As Martin Rogan weighs up his future, there are growing concerns as to whether he should have been passed to box Commonwealth heavyweight champion Sam Sexton on Friday night.
Rogan retired on his stool after six exciting rounds and was later taken to hospital to have scans on a back injury which, according to coach Paul McCullagh, had been present throughout his preparation.
“He never sparred a round,” revealed McCullagh who added: “We knew before the fight we only had seven or eight rounds.”
Furthermore, McCullagh suggested that Rogan has been told “he needs an operation to correct it”.
John Campbell of the Northern Ireland Area Council of the British Boxing Board of Control admitted he was “very surprised by those comments”.
Despite the injury, Rogan almost had Sexton away in the fifth round as the champion reeled from a ferocious onslaught but in the sixth he had little left to offer.
Now he must nurse his wounds and decide whether or not he can return to the ring in his 39th year and climb back to the top.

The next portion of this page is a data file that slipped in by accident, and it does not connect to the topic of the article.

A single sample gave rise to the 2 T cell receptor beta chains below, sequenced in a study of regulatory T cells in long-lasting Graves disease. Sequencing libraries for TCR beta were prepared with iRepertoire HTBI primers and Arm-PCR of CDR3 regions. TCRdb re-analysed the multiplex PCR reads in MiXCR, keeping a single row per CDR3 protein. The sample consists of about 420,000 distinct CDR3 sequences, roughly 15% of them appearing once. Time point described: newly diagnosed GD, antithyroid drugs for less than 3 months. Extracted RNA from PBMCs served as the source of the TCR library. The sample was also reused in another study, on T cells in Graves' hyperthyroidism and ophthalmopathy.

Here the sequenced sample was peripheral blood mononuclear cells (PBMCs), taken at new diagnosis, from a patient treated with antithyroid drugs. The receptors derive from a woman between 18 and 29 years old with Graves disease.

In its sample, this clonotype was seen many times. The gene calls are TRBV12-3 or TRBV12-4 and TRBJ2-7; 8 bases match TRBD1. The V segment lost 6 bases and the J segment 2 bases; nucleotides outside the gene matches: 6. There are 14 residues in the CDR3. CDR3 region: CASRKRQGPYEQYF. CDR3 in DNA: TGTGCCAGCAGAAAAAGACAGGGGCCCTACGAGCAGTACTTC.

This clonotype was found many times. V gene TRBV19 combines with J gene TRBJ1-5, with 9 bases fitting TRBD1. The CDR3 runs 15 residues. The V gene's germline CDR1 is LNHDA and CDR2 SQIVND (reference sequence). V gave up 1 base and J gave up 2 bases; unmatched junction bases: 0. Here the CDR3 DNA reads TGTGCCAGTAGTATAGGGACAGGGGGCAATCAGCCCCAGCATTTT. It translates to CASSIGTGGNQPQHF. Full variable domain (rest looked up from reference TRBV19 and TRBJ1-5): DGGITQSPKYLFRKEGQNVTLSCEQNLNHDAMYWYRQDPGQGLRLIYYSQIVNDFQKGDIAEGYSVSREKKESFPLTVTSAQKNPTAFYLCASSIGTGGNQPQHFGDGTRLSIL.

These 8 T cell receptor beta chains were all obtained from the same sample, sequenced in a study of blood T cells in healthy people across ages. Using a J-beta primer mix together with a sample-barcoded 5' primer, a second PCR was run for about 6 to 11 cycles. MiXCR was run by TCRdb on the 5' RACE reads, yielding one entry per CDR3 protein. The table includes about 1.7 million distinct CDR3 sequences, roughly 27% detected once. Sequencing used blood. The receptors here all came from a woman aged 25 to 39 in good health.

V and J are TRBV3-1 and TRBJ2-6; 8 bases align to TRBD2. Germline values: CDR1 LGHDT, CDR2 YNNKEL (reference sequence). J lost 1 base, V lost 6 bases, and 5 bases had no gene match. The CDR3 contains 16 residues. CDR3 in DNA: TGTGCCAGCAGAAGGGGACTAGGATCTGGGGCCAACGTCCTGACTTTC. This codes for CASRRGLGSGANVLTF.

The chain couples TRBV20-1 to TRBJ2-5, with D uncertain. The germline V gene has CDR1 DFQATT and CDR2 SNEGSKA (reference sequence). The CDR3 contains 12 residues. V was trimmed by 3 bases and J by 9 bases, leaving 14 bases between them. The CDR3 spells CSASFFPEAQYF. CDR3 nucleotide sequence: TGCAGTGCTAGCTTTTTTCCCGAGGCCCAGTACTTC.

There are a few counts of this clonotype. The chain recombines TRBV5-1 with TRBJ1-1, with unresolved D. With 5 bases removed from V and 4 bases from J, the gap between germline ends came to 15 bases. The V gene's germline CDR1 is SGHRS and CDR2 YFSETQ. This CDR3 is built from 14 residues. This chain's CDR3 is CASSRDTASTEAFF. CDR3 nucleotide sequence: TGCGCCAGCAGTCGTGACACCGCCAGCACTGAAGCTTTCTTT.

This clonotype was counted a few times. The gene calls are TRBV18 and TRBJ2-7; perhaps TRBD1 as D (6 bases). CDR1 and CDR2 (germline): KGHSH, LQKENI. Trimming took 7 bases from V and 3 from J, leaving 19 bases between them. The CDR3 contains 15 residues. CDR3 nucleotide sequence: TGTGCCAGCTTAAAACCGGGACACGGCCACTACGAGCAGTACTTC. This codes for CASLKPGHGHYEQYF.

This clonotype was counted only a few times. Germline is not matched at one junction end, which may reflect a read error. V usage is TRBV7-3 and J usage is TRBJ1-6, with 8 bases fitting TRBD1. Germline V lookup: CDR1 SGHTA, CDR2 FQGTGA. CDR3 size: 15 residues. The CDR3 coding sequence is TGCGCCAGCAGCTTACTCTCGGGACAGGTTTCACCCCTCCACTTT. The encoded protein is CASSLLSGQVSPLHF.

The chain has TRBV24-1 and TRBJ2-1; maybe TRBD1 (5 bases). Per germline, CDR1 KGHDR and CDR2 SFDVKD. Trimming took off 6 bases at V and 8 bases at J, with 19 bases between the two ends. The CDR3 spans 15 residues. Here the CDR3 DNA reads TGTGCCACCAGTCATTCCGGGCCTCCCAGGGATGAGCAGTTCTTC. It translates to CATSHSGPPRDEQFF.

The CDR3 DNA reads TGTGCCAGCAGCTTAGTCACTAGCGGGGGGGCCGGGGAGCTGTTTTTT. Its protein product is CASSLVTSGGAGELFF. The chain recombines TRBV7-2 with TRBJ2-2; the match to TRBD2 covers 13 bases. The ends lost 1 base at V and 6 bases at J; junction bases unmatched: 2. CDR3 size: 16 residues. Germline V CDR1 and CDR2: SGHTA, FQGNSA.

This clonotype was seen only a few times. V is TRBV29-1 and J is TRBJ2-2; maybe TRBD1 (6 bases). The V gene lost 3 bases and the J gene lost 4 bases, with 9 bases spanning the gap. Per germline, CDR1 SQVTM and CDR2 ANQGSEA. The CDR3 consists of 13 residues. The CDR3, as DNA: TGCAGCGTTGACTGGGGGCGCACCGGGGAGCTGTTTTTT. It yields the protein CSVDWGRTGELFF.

McCullagh added: “He doesn't want to pack it in, he's very adamant he wants to fight on. He didn't want to let his fans down, he loves them. He did the best he could.”
Rogan's career has certainly been a roller coaster, from taxi driver to champion and the best crowd puller since McGuigan.
The 8,000 fans who packed into the Odyssey proved to be the biggest in the Province since Barry McGuigan's King's Hall days and there was 2,500 in Magherafelt for Paul McCloskey's European title fight at the same time.
Council secretary Campbell said: “I think promoters now realise that we have a real hotbed for boxing and I am very confident that we are going to have many more big shows in the future.
“To have two shows on in the one night and to have that response from the public is just tremendous.”